You can read about my trip to Luang Prabang here
You can read about my trip to Bangkok here
The Middle East
I was back in the Middle East this year and back in Dubai for the first time since 2014. I was surprised by just how much the city has grown and developed in that time, although it still feels a little too much style over substance for me. That being said, a friend showed me another side of Dubai that did open my eyes just a little bit to other things that the city offers rather than being a little tacky and more than a little trashy.
And some of the new landmarks are genuinely interesting to explore. I thought the Frame was one of the most fascinating pieces of architecture that I've ever seen. I revisited the Gurdwara which remains one of the most beautiful in the world and noticed that in the intervening years the area now also has a Coptic Church and a Hindu Mandir.
But this was also balanced out by the Global Village, easily one of the worst "attractions" I have ever had the misfortune of visiting.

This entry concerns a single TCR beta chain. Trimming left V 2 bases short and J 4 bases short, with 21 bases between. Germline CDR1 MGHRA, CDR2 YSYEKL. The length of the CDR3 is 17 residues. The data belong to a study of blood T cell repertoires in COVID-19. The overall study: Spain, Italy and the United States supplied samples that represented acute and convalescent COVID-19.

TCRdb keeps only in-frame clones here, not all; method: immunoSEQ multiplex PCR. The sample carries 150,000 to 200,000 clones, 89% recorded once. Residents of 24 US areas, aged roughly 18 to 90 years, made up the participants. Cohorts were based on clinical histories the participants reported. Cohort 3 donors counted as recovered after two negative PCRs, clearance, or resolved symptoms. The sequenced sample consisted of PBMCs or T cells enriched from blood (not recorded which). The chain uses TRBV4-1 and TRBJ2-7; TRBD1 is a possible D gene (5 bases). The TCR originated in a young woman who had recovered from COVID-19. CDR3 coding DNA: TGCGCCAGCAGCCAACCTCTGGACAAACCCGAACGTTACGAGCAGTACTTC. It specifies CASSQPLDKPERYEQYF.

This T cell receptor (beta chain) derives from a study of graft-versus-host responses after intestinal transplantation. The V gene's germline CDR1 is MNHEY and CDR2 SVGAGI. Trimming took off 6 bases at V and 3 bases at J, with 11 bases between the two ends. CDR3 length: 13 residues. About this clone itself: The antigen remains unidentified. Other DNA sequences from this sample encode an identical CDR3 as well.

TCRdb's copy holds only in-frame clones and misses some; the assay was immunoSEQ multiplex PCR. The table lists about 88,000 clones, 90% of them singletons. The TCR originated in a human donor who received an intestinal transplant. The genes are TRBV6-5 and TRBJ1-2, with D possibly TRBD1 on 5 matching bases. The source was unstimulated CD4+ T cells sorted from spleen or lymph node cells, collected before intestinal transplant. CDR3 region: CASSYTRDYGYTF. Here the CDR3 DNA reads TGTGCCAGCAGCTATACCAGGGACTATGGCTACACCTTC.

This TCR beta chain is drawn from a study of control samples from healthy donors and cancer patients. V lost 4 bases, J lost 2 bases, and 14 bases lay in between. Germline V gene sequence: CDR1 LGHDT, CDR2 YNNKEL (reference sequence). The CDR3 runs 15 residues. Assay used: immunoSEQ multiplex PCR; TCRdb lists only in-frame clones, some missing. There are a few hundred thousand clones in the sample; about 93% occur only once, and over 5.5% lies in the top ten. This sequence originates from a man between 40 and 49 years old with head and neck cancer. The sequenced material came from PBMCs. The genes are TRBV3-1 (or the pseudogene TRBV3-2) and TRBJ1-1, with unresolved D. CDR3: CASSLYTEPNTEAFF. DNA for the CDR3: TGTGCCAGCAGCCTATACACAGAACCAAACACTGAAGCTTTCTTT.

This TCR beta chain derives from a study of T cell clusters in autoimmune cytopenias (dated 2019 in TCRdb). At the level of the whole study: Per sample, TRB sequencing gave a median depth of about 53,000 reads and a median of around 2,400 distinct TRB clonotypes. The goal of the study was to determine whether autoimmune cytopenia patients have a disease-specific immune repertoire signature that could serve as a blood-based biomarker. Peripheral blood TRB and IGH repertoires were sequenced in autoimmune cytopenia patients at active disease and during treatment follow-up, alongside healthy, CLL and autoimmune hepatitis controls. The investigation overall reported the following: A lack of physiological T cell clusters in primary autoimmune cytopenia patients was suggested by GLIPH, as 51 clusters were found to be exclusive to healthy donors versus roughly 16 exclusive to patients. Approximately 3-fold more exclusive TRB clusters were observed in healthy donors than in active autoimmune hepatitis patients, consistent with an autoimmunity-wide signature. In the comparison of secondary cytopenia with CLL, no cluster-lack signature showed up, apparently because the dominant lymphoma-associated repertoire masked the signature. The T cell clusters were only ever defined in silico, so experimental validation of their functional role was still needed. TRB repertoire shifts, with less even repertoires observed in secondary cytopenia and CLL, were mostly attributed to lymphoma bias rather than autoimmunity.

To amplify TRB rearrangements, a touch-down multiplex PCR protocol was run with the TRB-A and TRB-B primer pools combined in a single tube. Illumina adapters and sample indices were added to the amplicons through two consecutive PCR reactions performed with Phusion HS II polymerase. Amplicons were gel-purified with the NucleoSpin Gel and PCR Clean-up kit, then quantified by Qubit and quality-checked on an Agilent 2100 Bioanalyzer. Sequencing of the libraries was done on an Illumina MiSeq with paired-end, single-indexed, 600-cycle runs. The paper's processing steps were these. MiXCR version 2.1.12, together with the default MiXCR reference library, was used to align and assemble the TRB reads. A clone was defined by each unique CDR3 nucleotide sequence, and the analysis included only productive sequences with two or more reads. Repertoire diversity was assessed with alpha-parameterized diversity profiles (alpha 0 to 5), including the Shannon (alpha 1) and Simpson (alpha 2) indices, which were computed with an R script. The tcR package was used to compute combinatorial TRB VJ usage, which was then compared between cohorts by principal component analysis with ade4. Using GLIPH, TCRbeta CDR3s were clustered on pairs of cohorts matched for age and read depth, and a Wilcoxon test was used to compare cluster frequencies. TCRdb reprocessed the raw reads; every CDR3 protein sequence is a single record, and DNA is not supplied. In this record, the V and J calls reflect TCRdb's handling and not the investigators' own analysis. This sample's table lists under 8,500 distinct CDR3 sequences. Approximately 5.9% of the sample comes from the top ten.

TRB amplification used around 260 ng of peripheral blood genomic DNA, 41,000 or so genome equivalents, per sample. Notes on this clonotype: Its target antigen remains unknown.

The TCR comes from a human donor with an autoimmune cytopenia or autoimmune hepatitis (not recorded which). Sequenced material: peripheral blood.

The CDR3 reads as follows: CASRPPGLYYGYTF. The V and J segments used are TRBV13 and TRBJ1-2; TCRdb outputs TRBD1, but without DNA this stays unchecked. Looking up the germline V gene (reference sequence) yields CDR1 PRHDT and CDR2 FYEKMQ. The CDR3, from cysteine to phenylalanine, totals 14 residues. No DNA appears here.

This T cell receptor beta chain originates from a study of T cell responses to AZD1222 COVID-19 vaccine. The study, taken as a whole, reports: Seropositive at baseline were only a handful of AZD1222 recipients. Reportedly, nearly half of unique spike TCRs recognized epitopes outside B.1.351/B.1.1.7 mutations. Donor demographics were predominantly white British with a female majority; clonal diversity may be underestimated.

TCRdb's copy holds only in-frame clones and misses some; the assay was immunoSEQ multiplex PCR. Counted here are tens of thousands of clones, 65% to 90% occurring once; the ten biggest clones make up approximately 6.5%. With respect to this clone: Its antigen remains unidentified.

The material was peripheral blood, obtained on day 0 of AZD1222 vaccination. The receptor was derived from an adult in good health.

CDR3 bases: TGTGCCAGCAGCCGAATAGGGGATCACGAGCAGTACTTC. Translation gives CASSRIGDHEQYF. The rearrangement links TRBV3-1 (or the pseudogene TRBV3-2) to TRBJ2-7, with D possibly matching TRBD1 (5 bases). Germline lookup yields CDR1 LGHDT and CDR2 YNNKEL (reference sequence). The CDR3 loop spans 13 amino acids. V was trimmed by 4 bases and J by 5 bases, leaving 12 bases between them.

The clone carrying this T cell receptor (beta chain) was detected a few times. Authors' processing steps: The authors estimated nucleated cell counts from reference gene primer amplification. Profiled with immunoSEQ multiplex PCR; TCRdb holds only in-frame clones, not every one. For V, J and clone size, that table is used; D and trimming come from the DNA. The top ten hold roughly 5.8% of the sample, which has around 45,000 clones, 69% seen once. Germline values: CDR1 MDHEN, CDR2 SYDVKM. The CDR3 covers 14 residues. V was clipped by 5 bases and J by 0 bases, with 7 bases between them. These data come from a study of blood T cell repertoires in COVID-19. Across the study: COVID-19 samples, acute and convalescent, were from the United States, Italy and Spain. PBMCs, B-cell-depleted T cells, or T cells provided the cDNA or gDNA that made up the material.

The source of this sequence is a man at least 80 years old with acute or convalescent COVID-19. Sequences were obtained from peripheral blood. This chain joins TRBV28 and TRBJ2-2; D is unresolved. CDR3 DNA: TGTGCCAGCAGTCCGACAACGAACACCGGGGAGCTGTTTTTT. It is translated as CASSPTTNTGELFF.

I took my first trip to Kuwait, spending time in a state that is often overlooked. It's not spoken about much for good reason - there isn't much to do here, and it is a pretty conservative country. However, that's not to say it has nothing to offer. I loved the coastal area of the city around Marina beach - the rocky coast broken up by a small but beautiful man-made beach, filled with cats. The architecture, a strange mix of east and west, seems ugly at first, but I quickly came to appreciate the eclectic mix of buildings. I dislike shopping centres, and even I liked The Avenues - one of the largest shopping centres in the world, and an "Around the World" type immersive experience.
You can read about my trip to Dubai here
You can read about my trip to Kuwait City here